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2011 Children’s Health

2011 Children's Health
As a supporter of Children’s Health Camps since 1929, New Zealand Post is proud to lend a hand once again with the 2011 Children’s Health stamp issue. Te Puna Whaiora – the New Zealand Foundation for Child and Family Health and Development – specialises in helping at-risk children aged five to 12 to overcome barriers to healthy lifestyles. The 10-cent surcharge on each stamp in this issue goes directly to Te Puna Whaiora’s seven Children’s Health Camps throughout New Zealand, each playing a crucial role in helping children and their families in times of need.

The flightless birds featured on the stamps are also in need of love and support. The kiwi, k?k?p? and takah? were all once more abundant and widely distributed throughout New Zealand than they are today. It’s only through the ongoing help of conservation programmes that we are now able to enjoy these unique and precious birds.

Kiwi – 60c + 10c surcharge
Easily identified by its long beak, round body and hair-like feathers, this nocturnal bird belongs to a group of birds called ratites and has been adopted as one of New Zealand’s most national symbols. This stamp features the brown kiwi (Apteryx mantelli), one of five species of kiwi.

K?k?p? – $1.20 + 10c surcharge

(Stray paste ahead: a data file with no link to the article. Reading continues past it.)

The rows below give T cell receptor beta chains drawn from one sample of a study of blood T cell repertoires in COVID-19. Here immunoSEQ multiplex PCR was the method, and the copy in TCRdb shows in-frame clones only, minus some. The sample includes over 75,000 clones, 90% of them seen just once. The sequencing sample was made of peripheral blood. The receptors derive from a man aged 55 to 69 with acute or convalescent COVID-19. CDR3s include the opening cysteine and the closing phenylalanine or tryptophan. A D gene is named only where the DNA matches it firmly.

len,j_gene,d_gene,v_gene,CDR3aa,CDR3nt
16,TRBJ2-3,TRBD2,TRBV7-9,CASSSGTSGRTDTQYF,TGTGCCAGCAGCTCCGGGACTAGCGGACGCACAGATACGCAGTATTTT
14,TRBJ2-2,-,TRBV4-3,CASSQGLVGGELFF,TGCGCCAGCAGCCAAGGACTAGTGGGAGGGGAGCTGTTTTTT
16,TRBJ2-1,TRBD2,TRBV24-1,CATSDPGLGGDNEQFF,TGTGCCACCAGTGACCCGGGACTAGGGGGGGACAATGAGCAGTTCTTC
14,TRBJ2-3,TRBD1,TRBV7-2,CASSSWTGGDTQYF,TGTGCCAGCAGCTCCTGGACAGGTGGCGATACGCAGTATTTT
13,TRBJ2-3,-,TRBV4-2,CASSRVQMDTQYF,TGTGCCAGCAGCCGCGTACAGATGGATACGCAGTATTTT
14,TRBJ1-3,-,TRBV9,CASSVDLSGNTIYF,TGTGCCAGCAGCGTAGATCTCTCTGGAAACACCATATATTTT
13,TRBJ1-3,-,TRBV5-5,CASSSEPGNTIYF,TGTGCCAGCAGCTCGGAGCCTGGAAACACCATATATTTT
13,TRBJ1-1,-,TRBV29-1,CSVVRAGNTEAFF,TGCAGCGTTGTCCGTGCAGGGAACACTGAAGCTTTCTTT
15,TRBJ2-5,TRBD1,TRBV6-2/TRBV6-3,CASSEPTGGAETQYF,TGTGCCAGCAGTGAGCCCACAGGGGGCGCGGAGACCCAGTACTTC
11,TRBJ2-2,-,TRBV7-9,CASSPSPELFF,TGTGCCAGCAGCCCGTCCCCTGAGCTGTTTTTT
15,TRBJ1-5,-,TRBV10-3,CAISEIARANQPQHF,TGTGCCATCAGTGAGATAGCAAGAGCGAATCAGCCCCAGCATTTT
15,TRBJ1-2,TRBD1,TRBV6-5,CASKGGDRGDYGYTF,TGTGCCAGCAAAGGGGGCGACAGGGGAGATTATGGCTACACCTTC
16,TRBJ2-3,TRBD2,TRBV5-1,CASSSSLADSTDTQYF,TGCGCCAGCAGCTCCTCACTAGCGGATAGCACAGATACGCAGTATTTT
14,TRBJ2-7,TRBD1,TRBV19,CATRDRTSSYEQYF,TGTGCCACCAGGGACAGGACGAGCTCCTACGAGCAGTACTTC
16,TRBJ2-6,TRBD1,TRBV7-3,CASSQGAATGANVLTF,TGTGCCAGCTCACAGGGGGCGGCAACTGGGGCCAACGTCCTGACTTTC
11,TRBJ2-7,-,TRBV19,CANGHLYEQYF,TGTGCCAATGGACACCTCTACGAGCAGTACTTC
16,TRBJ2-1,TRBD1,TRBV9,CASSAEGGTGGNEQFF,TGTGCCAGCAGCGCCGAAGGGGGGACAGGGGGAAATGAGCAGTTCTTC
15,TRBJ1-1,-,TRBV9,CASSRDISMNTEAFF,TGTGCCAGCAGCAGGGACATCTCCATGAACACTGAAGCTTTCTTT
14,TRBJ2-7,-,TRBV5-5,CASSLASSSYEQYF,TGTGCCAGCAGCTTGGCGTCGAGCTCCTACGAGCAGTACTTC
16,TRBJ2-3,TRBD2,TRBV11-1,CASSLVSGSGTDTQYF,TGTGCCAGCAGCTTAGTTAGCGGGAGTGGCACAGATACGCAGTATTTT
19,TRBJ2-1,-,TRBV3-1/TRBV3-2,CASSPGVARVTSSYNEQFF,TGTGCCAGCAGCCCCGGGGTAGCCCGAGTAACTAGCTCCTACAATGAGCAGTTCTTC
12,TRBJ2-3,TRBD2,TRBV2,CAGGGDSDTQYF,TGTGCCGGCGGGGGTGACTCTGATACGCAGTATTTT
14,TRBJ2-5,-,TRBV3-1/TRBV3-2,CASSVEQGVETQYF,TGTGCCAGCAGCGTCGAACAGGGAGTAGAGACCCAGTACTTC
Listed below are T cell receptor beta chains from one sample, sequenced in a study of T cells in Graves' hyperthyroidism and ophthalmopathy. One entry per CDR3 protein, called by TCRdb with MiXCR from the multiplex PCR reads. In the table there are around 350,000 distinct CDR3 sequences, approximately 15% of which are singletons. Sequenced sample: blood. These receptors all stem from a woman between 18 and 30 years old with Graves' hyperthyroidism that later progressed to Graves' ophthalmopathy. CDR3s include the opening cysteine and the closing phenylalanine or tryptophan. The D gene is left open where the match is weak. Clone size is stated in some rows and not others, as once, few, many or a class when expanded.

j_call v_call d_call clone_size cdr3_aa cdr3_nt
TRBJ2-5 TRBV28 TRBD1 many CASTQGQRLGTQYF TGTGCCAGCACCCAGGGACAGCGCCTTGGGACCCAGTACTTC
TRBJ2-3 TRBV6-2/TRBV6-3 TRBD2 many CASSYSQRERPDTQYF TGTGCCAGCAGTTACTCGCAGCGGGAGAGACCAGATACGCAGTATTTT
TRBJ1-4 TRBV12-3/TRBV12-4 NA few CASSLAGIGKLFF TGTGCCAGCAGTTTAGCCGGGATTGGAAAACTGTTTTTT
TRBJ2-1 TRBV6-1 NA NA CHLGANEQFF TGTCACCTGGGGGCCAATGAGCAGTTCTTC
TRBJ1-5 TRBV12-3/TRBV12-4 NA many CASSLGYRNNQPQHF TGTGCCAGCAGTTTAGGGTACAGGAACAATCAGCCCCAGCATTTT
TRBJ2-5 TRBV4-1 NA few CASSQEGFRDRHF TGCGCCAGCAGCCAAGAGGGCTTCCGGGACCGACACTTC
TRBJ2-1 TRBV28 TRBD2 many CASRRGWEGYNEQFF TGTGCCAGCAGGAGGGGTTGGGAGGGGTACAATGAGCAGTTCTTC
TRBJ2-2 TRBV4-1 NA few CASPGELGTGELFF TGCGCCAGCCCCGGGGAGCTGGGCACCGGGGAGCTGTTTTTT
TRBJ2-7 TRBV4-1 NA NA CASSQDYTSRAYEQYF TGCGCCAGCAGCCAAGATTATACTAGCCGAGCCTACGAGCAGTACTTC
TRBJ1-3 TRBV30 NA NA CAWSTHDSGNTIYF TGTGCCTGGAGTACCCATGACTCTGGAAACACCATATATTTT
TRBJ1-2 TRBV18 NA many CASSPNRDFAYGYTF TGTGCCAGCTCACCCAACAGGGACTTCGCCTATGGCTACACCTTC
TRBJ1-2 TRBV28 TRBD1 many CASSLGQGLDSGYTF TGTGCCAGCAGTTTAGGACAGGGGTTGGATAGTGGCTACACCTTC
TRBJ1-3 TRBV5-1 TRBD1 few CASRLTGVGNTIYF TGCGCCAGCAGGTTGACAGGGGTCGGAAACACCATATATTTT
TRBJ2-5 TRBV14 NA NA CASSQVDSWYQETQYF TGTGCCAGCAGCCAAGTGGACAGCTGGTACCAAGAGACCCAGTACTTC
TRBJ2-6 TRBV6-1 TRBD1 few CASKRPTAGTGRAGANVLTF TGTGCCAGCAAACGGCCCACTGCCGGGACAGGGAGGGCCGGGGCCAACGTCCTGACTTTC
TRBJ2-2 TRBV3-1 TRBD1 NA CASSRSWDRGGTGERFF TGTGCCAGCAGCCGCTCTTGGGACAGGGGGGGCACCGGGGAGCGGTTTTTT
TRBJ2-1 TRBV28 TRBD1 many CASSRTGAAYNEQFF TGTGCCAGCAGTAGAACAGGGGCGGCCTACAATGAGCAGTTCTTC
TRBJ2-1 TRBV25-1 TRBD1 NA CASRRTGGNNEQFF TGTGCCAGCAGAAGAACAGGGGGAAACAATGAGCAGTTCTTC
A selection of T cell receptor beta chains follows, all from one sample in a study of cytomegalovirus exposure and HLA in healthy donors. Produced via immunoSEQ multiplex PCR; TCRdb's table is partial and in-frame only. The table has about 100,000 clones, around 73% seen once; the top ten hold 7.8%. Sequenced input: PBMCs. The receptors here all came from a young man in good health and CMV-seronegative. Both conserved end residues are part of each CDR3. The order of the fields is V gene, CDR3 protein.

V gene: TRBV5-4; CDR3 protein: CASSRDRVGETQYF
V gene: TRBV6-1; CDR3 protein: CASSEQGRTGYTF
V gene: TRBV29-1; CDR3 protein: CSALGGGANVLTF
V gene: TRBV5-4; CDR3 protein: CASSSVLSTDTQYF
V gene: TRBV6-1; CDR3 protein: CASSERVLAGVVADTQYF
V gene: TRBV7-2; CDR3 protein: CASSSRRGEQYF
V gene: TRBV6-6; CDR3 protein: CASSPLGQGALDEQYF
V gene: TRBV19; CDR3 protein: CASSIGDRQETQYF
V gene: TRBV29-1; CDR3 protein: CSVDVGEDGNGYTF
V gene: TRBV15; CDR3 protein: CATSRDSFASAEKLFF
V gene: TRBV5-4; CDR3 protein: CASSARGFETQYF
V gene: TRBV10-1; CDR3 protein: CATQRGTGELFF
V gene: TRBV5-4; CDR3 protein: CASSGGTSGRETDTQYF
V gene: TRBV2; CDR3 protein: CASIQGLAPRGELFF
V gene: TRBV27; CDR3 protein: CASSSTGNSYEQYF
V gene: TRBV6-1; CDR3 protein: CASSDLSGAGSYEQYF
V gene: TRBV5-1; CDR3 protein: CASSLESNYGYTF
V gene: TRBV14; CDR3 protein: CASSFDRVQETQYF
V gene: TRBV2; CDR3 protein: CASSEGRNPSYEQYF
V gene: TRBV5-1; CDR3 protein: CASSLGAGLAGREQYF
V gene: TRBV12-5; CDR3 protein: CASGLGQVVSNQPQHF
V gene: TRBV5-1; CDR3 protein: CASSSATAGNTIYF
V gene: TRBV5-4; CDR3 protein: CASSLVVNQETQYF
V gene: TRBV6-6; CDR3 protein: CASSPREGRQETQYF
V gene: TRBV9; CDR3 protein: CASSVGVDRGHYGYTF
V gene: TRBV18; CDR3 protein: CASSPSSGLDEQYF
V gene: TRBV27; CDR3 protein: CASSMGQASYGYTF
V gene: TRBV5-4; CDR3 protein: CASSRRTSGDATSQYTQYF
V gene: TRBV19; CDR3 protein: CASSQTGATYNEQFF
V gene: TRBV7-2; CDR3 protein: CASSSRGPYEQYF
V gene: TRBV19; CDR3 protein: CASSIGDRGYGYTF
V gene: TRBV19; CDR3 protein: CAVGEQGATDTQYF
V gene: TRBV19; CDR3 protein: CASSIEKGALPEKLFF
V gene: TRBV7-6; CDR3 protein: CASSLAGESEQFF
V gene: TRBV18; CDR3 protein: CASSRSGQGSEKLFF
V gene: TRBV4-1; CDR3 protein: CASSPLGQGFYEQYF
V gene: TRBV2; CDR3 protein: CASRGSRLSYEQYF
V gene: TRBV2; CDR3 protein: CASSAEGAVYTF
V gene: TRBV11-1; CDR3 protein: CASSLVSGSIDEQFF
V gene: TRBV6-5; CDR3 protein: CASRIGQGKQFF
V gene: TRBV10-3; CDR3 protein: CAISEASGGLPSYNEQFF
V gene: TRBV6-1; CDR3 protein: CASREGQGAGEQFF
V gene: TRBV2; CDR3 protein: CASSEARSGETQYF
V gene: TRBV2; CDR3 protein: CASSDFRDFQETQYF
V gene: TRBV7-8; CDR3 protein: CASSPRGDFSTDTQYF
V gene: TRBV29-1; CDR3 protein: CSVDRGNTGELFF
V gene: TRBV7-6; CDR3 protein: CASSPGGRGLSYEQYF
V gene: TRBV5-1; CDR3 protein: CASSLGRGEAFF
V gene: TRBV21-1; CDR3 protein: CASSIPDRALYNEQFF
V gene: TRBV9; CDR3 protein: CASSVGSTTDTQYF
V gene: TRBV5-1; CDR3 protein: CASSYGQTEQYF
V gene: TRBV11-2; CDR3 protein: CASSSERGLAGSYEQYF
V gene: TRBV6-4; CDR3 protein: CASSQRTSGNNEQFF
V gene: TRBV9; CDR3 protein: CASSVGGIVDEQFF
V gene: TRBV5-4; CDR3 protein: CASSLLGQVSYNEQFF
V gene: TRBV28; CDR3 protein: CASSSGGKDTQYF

The k?k?p? (Strigops habroptilus) claims the titles of the heaviest parrot in the world, as well as the only flightless parrot. Unfortunately for the k?k?p?, this rare bird alerts predators such as stoats to its presence due to its distinctive musty odour.

Takah? – 60c + 10c surcharge
With its blue and green feathers, red beak and stout legs, the takah? looks very similar to a p?keko – only much bigger. The largest living member of the rail family, the takah? spends most of its days looking for nourishment in grass stalks, fern roots and insects.

Title: 2011 Children’s Health
Date of Issue: 6 July 2011
Country: New Zealand
Denominations: 60c + 10c x 2, $1.20 + 10c

Source: www.stamps.nzpost.co.nz

One comment

  1. New Zealand, known for its Kiwis, has once again enthused collectors with this issue of conservation of flightless birds, while helping children’s health with a surcharge. Kudos to NZP.

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